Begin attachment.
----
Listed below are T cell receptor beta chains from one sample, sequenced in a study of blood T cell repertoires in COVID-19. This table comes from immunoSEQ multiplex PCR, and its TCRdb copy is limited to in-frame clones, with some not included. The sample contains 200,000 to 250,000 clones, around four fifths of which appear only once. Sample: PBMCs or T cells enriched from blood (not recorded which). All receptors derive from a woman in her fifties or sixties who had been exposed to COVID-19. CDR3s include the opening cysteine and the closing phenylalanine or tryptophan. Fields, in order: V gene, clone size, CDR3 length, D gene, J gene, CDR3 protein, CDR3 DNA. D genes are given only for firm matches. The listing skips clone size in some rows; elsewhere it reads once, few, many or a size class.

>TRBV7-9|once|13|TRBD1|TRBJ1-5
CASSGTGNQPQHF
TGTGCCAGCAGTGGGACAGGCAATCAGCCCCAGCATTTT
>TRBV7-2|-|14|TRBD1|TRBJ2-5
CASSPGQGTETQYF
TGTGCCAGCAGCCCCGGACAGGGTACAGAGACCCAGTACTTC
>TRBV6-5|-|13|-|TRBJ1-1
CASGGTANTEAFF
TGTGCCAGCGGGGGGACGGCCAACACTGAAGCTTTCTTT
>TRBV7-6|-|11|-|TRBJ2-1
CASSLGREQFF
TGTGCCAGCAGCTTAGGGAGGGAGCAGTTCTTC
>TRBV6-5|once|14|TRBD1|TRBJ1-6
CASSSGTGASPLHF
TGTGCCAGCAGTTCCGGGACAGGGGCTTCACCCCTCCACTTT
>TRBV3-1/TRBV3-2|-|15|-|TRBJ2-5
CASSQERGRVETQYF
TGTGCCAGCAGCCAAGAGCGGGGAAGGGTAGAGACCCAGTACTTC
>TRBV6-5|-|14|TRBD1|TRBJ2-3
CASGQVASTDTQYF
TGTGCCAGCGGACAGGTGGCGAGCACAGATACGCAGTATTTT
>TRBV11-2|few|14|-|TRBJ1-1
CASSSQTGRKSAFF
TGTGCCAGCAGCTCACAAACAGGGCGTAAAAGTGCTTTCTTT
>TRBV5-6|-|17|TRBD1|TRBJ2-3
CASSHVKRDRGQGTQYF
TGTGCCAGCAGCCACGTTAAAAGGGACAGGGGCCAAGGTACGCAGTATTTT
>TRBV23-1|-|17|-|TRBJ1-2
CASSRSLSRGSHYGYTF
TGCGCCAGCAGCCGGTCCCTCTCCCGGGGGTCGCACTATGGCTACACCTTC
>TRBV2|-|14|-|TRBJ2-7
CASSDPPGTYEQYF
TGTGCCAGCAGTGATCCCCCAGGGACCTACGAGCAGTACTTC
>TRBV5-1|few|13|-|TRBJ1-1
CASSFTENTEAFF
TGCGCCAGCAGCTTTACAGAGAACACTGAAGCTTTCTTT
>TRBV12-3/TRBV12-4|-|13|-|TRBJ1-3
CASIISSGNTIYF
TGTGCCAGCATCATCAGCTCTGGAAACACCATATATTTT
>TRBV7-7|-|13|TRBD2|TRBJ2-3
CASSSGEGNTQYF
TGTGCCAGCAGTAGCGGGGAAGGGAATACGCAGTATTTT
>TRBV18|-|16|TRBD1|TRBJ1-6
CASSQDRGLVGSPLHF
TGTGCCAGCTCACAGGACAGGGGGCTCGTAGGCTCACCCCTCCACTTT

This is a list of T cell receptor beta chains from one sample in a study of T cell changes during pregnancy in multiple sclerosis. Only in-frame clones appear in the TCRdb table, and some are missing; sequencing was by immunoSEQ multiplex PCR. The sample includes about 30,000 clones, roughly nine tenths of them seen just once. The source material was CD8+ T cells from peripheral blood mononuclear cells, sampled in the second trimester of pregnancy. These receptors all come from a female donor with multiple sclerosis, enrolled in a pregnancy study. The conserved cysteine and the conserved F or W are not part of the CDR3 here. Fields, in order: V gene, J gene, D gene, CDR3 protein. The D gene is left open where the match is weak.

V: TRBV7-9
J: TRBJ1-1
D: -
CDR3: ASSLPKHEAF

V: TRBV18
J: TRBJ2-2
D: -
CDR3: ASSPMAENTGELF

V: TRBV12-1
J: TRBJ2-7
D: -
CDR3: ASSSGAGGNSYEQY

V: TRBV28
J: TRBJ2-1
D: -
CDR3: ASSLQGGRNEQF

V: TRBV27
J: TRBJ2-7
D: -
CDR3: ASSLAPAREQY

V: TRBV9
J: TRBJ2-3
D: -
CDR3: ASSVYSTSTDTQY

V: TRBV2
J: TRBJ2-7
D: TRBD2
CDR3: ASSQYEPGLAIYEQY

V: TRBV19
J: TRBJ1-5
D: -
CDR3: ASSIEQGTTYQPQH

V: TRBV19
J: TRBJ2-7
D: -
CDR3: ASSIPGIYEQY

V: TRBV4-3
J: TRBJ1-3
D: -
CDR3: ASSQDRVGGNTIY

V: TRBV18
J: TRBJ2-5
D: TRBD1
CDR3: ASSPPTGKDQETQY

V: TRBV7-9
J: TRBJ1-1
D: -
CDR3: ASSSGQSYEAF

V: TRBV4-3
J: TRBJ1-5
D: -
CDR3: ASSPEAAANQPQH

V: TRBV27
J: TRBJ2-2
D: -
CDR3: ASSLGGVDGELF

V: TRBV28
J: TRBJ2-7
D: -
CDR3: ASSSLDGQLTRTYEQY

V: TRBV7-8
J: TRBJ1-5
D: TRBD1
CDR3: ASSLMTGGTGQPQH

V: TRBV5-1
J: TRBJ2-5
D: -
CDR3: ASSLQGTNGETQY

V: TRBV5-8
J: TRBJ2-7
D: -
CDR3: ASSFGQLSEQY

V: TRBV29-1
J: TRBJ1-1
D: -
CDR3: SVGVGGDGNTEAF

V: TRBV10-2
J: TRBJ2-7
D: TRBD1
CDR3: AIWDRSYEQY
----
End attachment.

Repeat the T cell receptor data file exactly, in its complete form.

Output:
Listed below are T cell receptor beta chains from one sample, sequenced in a study of blood T cell repertoires in COVID-19. This table comes from immunoSEQ multiplex PCR, and its TCRdb copy is limited to in-frame clones, with some not included. The sample contains 200,000 to 250,000 clones, around four fifths of which appear only once. Sample: PBMCs or T cells enriched from blood (not recorded which). All receptors derive from a woman in her fifties or sixties who had been exposed to COVID-19. CDR3s include the opening cysteine and the closing phenylalanine or tryptophan. Fields, in order: V gene, clone size, CDR3 length, D gene, J gene, CDR3 protein, CDR3 DNA. D genes are given only for firm matches. The listing skips clone size in some rows; elsewhere it reads once, few, many or a size class.

>TRBV7-9|once|13|TRBD1|TRBJ1-5
CASSGTGNQPQHF
TGTGCCAGCAGTGGGACAGGCAATCAGCCCCAGCATTTT
>TRBV7-2|-|14|TRBD1|TRBJ2-5
CASSPGQGTETQYF
TGTGCCAGCAGCCCCGGACAGGGTACAGAGACCCAGTACTTC
>TRBV6-5|-|13|-|TRBJ1-1
CASGGTANTEAFF
TGTGCCAGCGGGGGGACGGCCAACACTGAAGCTTTCTTT
>TRBV7-6|-|11|-|TRBJ2-1
CASSLGREQFF
TGTGCCAGCAGCTTAGGGAGGGAGCAGTTCTTC
>TRBV6-5|once|14|TRBD1|TRBJ1-6
CASSSGTGASPLHF
TGTGCCAGCAGTTCCGGGACAGGGGCTTCACCCCTCCACTTT
>TRBV3-1/TRBV3-2|-|15|-|TRBJ2-5
CASSQERGRVETQYF
TGTGCCAGCAGCCAAGAGCGGGGAAGGGTAGAGACCCAGTACTTC
>TRBV6-5|-|14|TRBD1|TRBJ2-3
CASGQVASTDTQYF
TGTGCCAGCGGACAGGTGGCGAGCACAGATACGCAGTATTTT
>TRBV11-2|few|14|-|TRBJ1-1
CASSSQTGRKSAFF
TGTGCCAGCAGCTCACAAACAGGGCGTAAAAGTGCTTTCTTT
>TRBV5-6|-|17|TRBD1|TRBJ2-3
CASSHVKRDRGQGTQYF
TGTGCCAGCAGCCACGTTAAAAGGGACAGGGGCCAAGGTACGCAGTATTTT
>TRBV23-1|-|17|-|TRBJ1-2
CASSRSLSRGSHYGYTF
TGCGCCAGCAGCCGGTCCCTCTCCCGGGGGTCGCACTATGGCTACACCTTC
>TRBV2|-|14|-|TRBJ2-7
CASSDPPGTYEQYF
TGTGCCAGCAGTGATCCCCCAGGGACCTACGAGCAGTACTTC
>TRBV5-1|few|13|-|TRBJ1-1
CASSFTENTEAFF
TGCGCCAGCAGCTTTACAGAGAACACTGAAGCTTTCTTT
>TRBV12-3/TRBV12-4|-|13|-|TRBJ1-3
CASIISSGNTIYF
TGTGCCAGCATCATCAGCTCTGGAAACACCATATATTTT
>TRBV7-7|-|13|TRBD2|TRBJ2-3
CASSSGEGNTQYF
TGTGCCAGCAGTAGCGGGGAAGGGAATACGCAGTATTTT
>TRBV18|-|16|TRBD1|TRBJ1-6
CASSQDRGLVGSPLHF
TGTGCCAGCTCACAGGACAGGGGGCTCGTAGGCTCACCCCTCCACTTT

This is a list of T cell receptor beta chains from one sample in a study of T cell changes during pregnancy in multiple sclerosis. Only in-frame clones appear in the TCRdb table, and some are missing; sequencing was by immunoSEQ multiplex PCR. The sample includes about 30,000 clones, roughly nine tenths of them seen just once. The source material was CD8+ T cells from peripheral blood mononuclear cells, sampled in the second trimester of pregnancy. These receptors all come from a female donor with multiple sclerosis, enrolled in a pregnancy study. The conserved cysteine and the conserved F or W are not part of the CDR3 here. Fields, in order: V gene, J gene, D gene, CDR3 protein. The D gene is left open where the match is weak.

V: TRBV7-9
J: TRBJ1-1
D: -
CDR3: ASSLPKHEAF

V: TRBV18
J: TRBJ2-2
D: -
CDR3: ASSPMAENTGELF

V: TRBV12-1
J: TRBJ2-7
D: -
CDR3: ASSSGAGGNSYEQY

V: TRBV28
J: TRBJ2-1
D: -
CDR3: ASSLQGGRNEQF

V: TRBV27
J: TRBJ2-7
D: -
CDR3: ASSLAPAREQY

V: TRBV9
J: TRBJ2-3
D: -
CDR3: ASSVYSTSTDTQY

V: TRBV2
J: TRBJ2-7
D: TRBD2
CDR3: ASSQYEPGLAIYEQY

V: TRBV19
J: TRBJ1-5
D: -
CDR3: ASSIEQGTTYQPQH

V: TRBV19
J: TRBJ2-7
D: -
CDR3: ASSIPGIYEQY

V: TRBV4-3
J: TRBJ1-3
D: -
CDR3: ASSQDRVGGNTIY

V: TRBV18
J: TRBJ2-5
D: TRBD1
CDR3: ASSPPTGKDQETQY

V: TRBV7-9
J: TRBJ1-1
D: -
CDR3: ASSSGQSYEAF

V: TRBV4-3
J: TRBJ1-5
D: -
CDR3: ASSPEAAANQPQH

V: TRBV27
J: TRBJ2-2
D: -
CDR3: ASSLGGVDGELF

V: TRBV28
J: TRBJ2-7
D: -
CDR3: ASSSLDGQLTRTYEQY

V: TRBV7-8
J: TRBJ1-5
D: TRBD1
CDR3: ASSLMTGGTGQPQH

V: TRBV5-1
J: TRBJ2-5
D: -
CDR3: ASSLQGTNGETQY

V: TRBV5-8
J: TRBJ2-7
D: -
CDR3: ASSFGQLSEQY

V: TRBV29-1
J: TRBJ1-1
D: -
CDR3: SVGVGGDGNTEAF

V: TRBV10-2
J: TRBJ2-7
D: TRBD1
CDR3: AIWDRSYEQY